Jalan Pantai Batu Belig, Kerobokan
T: (0361) 473 5796
Relatively new Bali restaurant arrival Mozaic Beach Club offers an incredible six-course tasting journey as well as an a la carte menu offering meals that are among Bali’s most creative and simply delicious. Set in elegant surrounds overlooking the beach club lounge and Batu Belig beach beyond, it’s the coastal cousin of Bali culinary institution, Mozaic Ubud.
When you turn 40, this is the kind of restaurant you’re permitted to splurge and celebrate. So celebrate late in 2012 we did, by having not just the tasting menu (1,000,000 rupiah, +8% service, +10% tax) but the matching wines (650,000 rupiah++). By international standards, the price is good value considering the finesse with which the imaginative dishes are put together and the quality of the ingredients. By Bali standards, this is very expensive, of course.
But we’ve already told you where to find cheap meals in nearby Seminyak, and this was a celebration.
Start with a cocktail — obviously — either downstairs in the lounge, or at your table. If you’re going to drop this sort of money on a meal in Bali, you simply must call in advance to reserve a frontside table so you’ll have the best view possible.
Decide whether you’re going to go tasting or a la carte. At this point you may well be served an amuse bouche that will be so incredible you’ll go for the tasting menu. That’s how we decided, anyway.
A la carte offerings however traverse appetisers such as freshly shucked oysters with Japanese dressing and ‘Ponzu’ infused tapioca pearls (40,000 rupiah — all items are ++) and wagyu beef and black winter truffle carpaccio (240,000 rupiah). Caviar, fois gras, ocean scallops — yes, it’s that kind of restaurant.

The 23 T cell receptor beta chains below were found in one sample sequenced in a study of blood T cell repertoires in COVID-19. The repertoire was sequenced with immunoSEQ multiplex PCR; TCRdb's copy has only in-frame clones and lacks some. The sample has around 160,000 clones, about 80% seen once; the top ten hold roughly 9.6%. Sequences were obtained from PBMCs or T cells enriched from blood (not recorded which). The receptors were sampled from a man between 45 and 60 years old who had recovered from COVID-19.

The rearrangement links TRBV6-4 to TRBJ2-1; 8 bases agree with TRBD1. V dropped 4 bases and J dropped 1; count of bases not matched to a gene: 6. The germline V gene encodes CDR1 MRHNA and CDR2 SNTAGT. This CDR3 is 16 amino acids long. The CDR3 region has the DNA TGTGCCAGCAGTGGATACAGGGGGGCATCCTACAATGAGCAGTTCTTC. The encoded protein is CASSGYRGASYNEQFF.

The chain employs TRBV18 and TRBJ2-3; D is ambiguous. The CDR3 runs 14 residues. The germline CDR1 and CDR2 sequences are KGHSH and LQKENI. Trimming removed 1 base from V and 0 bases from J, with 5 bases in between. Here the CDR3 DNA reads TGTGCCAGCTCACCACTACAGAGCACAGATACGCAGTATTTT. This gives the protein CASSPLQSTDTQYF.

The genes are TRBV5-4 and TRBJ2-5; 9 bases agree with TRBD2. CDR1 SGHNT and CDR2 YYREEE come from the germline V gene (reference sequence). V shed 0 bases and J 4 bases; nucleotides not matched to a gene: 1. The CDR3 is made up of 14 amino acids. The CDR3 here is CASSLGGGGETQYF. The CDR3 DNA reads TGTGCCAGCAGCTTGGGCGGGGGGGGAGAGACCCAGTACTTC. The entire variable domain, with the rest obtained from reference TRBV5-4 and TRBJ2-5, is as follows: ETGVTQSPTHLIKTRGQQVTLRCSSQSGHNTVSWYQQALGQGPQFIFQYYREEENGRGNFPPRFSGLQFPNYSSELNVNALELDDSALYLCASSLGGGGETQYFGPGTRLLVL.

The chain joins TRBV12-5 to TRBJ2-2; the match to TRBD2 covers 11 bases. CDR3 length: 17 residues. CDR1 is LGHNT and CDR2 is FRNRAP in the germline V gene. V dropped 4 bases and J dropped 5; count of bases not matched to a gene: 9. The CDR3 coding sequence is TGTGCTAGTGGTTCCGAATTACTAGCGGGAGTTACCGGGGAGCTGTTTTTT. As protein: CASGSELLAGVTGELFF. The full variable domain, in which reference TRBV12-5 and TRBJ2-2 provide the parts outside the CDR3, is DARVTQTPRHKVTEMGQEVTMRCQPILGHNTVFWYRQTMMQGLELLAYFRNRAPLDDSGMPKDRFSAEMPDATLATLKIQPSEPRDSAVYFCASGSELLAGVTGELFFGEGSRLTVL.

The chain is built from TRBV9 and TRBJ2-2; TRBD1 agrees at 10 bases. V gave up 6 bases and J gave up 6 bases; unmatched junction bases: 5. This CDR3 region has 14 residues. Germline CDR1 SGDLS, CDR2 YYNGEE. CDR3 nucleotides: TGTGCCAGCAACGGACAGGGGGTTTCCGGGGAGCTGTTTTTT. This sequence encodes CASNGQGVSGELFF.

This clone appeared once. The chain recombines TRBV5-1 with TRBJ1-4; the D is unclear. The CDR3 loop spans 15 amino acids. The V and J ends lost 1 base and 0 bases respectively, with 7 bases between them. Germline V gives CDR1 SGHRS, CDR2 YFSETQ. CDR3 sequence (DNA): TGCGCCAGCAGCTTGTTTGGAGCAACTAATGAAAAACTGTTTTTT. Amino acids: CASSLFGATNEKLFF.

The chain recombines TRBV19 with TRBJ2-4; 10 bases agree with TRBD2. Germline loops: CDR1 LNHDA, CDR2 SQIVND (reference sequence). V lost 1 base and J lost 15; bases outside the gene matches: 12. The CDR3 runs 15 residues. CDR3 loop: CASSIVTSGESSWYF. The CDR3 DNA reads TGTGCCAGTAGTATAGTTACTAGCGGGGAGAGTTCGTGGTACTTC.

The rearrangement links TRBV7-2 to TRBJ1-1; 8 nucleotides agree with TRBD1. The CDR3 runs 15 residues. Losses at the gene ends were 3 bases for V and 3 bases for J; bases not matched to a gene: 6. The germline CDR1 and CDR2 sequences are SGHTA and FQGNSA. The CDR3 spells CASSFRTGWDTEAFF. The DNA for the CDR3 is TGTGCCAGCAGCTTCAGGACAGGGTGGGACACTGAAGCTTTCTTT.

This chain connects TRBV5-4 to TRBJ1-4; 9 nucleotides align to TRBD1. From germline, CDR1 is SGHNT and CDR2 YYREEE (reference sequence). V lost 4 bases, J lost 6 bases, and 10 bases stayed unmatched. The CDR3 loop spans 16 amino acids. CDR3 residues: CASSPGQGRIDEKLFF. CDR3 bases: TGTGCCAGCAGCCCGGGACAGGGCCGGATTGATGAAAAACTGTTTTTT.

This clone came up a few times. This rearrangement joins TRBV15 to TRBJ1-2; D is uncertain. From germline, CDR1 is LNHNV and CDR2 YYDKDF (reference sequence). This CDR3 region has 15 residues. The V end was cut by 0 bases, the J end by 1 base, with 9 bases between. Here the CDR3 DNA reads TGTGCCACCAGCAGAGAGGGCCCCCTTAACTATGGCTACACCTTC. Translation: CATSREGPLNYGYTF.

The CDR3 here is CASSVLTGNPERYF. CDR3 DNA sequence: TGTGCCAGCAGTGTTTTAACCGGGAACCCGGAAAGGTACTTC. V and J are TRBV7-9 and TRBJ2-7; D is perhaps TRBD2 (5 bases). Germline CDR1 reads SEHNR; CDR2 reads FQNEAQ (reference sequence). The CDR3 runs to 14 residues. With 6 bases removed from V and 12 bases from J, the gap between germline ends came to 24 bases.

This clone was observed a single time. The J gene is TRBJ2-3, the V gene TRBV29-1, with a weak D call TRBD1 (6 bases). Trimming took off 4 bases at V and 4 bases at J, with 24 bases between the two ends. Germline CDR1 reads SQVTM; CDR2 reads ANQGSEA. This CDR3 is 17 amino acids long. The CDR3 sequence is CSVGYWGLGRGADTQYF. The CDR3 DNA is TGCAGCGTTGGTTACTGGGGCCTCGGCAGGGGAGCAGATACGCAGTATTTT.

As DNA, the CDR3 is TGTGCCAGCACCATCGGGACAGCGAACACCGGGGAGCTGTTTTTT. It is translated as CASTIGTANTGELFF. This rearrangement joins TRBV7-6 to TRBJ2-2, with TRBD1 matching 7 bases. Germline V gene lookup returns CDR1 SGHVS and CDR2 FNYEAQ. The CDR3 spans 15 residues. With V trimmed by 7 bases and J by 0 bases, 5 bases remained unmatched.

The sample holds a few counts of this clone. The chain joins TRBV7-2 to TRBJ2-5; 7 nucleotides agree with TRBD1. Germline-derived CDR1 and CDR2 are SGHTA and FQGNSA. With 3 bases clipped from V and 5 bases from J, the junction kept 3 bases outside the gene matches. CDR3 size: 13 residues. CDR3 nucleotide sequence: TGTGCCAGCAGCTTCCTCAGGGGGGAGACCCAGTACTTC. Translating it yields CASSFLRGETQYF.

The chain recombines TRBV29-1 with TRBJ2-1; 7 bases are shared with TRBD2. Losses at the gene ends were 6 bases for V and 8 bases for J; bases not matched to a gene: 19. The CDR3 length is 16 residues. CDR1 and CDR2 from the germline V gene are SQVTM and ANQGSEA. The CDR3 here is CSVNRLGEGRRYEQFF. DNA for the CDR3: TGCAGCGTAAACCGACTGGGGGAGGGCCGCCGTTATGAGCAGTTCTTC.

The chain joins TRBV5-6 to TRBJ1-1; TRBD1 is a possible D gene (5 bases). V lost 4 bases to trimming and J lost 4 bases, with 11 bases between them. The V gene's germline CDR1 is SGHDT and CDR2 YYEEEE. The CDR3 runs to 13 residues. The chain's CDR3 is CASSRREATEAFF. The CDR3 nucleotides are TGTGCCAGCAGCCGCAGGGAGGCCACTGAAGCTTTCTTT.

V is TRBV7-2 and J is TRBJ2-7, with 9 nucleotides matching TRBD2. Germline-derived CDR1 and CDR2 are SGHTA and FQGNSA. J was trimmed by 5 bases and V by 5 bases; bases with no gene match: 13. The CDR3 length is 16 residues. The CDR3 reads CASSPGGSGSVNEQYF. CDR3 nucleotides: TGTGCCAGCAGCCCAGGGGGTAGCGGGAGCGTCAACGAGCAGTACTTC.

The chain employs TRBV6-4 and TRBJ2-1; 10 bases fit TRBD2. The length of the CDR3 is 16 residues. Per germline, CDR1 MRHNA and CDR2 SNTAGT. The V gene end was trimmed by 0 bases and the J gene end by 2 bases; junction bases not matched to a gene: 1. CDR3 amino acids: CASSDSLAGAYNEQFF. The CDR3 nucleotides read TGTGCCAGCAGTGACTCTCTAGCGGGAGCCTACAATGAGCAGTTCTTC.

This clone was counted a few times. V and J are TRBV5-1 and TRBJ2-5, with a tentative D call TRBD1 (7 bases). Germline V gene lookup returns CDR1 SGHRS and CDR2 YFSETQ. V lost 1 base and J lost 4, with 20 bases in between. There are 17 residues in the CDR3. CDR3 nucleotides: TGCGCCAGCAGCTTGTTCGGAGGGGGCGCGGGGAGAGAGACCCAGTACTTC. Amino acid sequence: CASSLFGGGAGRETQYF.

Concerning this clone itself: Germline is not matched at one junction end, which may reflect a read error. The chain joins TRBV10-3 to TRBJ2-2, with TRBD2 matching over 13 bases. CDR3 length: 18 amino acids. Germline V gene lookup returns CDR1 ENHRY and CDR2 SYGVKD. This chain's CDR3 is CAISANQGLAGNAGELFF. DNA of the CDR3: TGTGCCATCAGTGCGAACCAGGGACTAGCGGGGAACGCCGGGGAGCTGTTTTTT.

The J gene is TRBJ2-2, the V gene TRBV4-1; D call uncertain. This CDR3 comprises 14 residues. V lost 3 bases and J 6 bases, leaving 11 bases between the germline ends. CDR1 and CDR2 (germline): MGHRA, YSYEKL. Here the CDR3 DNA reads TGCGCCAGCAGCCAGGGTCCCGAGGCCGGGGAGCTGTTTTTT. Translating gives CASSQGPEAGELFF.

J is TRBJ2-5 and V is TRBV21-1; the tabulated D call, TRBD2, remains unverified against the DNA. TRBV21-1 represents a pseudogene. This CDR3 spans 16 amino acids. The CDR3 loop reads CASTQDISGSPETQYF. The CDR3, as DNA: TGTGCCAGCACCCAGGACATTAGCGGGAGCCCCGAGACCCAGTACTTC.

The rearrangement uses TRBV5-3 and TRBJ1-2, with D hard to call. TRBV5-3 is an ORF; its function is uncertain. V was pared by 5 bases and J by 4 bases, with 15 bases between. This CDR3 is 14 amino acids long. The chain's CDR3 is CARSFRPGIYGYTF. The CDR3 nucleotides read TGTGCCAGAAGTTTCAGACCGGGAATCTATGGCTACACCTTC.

A la carte mains include lamb rack with ragout of seasonal beans and fresh curry leaf jus (they’re quite big on gels and foams here too) and slow-roasted spatchcock with pear, roasted cassia bark and toasted spices, with a few lovely sounding vegetarian options as well, such as a tagliatelle of celeriac with black truffles and tempe crumble.
Local ingredients feature prominently on the menu as well, so you do get a sense of location dining here — it’s not a complete space ship landed from Mars, as some French-inspired places in Indonesia can be.
Cases in point include the a la carte dessert of baked kaffir lime and lemon tart, with chilli-lemongrass sorbet and passionfruit gel (85,000 rupiah), and the fresh lemon basil gelato, with local honey cream and black olive powder (45,000 rupiah) — yes, they also like powders here.
We did, however, splurge on the tasting menu. While we didn’t take a photo of the menu we enjoyed, the current menu posted on their website is very similar to what we had. It was impeccable. The wines were fabulous too, and even if you’re not a wine coinnoiseur — living in Bali, where alcohol is ridiculously priced, we cannot afford to be — rest assured they were excellent. We did think the pours were a little short, but doesn’t everyone when they’re enjoying wine? We’d certainly had enough to drink by the end of the evening, that’s for sure.
The only disappointment here really was the overall atmosphere — the restaurant itself has decor that creates a somewhat chilled, masculine feel for our tastes, anyway. And we went on a Saturday night, when a DJ was playing downstairs in the lounge — loudly — and it rather clashed with the more refined feel upstairs. It would have been better to be warned of this when we made our reservation, we think.
Overall though, if you want a genuine haute cuisine experience, there is nowhere else quite like this along Bali’s southwest coast. If you want something more casual, La Lucciola is the obvious nearby alternative; we’ve always heard excellent reports about the Oberoi’s restaurant, but we’ve not tried there. If you want something much less fussy — there’s always Mano, next to La Lucciola, which has been done up a little since we were last there but is still cheap.
If you really want to spend big, as at Metis, there’s an attached boutique selling jewellery and other expensive items (Lotus Arts de Vivre) for when you’ve drunk too much wine and anything seems possible.
By Stuart McDonald
Last updated on 14th April, 2015.